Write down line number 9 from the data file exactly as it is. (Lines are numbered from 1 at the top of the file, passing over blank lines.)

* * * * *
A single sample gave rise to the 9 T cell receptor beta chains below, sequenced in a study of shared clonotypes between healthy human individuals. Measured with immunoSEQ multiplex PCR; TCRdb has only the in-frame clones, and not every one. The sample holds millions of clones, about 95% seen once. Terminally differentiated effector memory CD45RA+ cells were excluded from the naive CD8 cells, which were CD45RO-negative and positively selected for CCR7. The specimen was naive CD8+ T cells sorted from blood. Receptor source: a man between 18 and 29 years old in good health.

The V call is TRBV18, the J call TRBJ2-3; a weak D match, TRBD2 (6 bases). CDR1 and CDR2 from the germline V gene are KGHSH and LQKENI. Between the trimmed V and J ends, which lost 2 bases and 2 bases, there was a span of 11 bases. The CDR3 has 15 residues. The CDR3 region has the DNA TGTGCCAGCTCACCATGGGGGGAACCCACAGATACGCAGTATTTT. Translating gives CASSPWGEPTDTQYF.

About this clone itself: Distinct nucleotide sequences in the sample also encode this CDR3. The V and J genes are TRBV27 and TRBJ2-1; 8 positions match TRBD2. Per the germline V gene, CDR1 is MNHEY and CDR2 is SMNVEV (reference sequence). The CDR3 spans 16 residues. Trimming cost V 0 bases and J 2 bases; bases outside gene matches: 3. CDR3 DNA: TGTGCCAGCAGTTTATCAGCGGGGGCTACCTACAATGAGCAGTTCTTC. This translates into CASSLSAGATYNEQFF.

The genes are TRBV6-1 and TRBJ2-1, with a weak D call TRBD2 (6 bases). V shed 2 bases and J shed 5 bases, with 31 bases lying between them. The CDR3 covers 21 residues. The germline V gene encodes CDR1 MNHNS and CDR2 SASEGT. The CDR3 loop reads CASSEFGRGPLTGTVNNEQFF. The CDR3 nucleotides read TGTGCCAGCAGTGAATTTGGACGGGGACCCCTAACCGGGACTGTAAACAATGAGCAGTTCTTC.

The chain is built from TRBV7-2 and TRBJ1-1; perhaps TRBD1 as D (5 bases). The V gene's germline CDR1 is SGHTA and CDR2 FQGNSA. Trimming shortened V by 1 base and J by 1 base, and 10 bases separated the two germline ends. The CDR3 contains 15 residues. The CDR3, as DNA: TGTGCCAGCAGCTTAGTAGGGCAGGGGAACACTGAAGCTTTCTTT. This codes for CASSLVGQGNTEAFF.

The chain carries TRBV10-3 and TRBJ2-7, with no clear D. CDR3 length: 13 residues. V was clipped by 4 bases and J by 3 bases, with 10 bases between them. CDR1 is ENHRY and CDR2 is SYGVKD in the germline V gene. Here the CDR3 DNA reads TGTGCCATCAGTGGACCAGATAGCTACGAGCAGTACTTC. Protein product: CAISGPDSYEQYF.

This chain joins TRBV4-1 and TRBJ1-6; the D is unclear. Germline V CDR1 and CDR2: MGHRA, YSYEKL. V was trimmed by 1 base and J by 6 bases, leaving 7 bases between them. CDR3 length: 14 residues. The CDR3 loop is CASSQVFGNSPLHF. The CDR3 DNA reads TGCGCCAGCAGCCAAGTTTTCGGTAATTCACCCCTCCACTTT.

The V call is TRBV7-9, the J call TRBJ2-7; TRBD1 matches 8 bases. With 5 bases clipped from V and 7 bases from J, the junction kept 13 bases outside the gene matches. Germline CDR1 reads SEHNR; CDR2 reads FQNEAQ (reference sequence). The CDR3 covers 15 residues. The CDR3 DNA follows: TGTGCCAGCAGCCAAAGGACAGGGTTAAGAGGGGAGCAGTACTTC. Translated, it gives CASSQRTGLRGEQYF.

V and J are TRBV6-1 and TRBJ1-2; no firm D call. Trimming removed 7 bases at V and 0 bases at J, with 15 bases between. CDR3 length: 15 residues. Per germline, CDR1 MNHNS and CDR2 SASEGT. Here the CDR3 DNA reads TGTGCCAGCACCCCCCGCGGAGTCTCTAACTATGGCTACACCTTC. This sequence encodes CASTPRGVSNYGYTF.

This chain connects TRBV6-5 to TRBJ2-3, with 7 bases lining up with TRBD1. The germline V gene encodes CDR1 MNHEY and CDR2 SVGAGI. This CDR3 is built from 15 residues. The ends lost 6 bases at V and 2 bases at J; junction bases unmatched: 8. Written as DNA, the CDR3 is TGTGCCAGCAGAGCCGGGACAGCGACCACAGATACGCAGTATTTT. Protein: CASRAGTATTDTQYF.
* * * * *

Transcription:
V and J are TRBV6-1 and TRBJ1-2; no firm D call. Trimming removed 7 bases at V and 0 bases at J, with 15 bases between. CDR3 length: 15 residues. Per germline, CDR1 MNHNS and CDR2 SASEGT. Here the CDR3 DNA reads TGTGCCAGCACCCCCCGCGGAGTCTCTAACTATGGCTACACCTTC. This sequence encodes CASTPRGVSNYGYTF.